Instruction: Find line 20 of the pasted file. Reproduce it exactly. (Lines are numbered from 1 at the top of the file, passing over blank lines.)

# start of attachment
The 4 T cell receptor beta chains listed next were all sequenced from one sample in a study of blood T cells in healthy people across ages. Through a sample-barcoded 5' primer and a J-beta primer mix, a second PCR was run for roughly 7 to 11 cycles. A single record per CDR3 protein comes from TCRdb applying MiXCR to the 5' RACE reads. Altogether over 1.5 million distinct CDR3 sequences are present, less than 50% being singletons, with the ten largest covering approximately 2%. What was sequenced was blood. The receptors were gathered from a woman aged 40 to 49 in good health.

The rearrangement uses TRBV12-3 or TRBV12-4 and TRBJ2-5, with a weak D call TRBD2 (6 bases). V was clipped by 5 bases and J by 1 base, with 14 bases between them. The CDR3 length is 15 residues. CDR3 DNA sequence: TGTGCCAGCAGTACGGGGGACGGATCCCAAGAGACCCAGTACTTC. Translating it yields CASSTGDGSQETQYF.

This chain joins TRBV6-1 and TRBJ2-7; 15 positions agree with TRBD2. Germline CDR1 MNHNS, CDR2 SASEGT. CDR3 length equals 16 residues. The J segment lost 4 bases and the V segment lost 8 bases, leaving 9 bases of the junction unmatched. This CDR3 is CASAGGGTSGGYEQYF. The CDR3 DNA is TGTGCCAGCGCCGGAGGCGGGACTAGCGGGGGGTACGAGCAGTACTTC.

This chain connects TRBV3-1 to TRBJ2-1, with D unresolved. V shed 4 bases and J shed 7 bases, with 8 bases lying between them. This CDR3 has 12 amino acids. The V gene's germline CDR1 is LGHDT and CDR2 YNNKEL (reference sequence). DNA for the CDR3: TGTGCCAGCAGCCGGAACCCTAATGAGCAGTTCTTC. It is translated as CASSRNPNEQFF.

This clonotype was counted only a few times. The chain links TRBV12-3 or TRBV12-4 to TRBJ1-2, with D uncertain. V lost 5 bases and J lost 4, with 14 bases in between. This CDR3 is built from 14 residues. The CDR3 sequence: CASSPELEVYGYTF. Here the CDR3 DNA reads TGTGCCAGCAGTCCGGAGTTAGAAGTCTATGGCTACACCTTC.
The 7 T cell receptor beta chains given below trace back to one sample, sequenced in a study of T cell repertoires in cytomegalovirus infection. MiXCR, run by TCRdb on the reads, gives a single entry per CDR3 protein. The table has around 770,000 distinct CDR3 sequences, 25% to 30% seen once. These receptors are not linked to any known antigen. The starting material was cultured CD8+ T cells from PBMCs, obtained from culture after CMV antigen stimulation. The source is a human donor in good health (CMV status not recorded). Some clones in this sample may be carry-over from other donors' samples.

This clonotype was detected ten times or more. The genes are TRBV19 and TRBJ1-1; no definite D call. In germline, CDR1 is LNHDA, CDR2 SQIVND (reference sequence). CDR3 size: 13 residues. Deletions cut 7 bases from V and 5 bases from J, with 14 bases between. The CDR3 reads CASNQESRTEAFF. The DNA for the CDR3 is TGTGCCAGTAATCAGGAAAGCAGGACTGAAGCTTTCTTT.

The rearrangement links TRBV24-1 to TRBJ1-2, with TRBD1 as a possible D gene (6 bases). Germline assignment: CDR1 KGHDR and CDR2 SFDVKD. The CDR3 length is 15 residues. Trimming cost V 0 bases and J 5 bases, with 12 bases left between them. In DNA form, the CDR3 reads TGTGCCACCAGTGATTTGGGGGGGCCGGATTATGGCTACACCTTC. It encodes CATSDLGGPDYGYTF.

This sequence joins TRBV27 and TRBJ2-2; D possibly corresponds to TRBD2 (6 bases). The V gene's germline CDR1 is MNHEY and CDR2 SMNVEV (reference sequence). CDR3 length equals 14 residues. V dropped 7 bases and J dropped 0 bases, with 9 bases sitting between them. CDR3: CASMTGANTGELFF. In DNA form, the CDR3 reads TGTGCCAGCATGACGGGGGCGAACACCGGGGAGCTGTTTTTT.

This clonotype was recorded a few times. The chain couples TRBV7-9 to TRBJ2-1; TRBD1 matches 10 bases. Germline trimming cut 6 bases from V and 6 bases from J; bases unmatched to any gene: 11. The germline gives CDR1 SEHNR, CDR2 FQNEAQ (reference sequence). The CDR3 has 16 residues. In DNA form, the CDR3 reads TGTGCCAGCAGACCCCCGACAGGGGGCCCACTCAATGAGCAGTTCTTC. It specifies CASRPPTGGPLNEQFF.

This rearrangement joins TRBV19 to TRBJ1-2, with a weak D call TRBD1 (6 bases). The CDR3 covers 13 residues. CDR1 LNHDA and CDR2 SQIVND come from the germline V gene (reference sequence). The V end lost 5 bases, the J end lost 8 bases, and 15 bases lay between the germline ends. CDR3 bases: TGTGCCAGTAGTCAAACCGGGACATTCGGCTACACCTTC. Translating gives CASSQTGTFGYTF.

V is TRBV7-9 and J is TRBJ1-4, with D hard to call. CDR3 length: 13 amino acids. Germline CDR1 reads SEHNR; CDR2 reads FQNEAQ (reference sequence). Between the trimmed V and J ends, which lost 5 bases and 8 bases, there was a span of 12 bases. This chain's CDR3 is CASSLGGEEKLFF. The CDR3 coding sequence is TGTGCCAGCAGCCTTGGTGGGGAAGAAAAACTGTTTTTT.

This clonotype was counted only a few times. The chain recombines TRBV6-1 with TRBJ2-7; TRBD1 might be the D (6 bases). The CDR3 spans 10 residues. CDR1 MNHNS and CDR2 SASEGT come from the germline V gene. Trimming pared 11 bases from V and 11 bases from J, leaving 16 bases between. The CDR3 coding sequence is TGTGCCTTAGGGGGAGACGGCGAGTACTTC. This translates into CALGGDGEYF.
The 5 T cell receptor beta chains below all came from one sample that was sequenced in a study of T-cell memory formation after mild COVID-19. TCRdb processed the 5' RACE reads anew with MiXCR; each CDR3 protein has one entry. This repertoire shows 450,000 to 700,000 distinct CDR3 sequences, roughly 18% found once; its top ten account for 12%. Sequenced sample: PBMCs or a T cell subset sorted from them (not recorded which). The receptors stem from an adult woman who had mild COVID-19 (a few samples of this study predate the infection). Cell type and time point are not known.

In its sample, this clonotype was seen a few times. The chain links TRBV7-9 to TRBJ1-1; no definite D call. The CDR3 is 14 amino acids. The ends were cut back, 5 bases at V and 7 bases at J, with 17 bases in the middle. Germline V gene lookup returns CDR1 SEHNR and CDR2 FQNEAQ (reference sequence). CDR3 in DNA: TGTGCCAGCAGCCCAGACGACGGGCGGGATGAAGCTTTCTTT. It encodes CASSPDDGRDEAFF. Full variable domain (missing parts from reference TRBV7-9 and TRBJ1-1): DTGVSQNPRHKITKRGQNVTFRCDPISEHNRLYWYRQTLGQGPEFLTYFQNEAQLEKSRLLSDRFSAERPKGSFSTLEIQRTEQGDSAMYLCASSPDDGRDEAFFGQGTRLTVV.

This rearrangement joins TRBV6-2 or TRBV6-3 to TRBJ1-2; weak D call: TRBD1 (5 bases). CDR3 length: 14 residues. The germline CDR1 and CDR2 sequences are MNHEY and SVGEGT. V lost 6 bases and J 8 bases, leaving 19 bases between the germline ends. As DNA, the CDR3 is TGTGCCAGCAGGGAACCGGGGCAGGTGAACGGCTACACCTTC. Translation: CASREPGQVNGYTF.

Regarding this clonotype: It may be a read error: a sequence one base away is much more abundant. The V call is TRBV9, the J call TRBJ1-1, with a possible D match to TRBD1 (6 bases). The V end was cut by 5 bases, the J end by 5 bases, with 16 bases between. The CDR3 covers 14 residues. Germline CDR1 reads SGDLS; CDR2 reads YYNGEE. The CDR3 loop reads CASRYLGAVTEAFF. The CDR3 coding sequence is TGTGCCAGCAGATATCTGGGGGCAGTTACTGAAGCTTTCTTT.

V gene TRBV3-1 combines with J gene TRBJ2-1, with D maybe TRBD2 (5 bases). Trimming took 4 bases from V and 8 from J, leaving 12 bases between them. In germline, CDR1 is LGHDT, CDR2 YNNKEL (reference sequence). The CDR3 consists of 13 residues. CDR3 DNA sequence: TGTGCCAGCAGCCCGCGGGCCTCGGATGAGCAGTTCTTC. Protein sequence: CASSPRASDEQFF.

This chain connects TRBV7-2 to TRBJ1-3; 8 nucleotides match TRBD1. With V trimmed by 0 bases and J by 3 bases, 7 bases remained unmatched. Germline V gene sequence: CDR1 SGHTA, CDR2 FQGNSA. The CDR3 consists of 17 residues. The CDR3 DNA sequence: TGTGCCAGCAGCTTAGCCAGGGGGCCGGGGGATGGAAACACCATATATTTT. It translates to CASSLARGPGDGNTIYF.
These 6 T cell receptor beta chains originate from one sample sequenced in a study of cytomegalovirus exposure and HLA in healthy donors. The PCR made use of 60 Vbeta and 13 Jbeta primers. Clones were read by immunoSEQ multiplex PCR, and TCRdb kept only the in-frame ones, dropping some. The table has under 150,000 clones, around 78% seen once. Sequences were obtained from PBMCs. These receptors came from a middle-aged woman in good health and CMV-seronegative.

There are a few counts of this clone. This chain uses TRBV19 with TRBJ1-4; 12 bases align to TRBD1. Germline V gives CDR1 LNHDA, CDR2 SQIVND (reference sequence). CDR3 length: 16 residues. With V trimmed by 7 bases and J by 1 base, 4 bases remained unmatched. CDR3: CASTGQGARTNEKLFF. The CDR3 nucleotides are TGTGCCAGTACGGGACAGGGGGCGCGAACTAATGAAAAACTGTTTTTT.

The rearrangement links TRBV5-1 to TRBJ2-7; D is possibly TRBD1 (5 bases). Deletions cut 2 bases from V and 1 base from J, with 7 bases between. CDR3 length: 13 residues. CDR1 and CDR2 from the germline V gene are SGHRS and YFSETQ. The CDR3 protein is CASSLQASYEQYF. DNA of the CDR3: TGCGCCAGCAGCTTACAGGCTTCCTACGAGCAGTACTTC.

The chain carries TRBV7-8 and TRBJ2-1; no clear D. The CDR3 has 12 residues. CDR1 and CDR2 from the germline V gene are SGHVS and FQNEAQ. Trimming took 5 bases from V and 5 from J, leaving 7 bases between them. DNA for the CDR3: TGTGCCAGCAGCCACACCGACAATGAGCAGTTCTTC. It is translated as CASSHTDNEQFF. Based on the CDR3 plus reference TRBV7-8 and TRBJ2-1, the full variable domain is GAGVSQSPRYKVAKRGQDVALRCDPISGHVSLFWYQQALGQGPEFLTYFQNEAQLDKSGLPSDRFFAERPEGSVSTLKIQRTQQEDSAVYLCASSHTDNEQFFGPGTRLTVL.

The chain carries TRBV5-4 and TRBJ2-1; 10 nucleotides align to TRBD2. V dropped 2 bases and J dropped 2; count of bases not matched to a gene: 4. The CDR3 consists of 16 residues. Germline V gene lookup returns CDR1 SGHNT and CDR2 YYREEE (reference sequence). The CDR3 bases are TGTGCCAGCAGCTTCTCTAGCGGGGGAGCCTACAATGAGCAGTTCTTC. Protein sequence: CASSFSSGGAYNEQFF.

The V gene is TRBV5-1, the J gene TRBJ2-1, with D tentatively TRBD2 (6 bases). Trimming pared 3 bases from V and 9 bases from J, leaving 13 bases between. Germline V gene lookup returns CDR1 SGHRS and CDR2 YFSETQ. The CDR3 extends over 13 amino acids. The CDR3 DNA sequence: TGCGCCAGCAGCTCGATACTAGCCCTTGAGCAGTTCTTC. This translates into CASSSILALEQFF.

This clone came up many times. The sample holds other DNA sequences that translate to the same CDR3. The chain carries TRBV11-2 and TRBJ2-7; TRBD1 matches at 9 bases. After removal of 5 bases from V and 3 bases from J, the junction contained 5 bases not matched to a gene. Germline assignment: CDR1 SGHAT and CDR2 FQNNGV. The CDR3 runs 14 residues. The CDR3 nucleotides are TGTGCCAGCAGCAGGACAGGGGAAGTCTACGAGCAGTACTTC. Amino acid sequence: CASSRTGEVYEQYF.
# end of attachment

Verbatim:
These 6 T cell receptor beta chains originate from one sample sequenced in a study of cytomegalovirus exposure and HLA in healthy donors. The PCR made use of 60 Vbeta and 13 Jbeta primers. Clones were read by immunoSEQ multiplex PCR, and TCRdb kept only the in-frame ones, dropping some. The table has under 150,000 clones, around 78% seen once. Sequences were obtained from PBMCs. These receptors came from a middle-aged woman in good health and CMV-seronegative.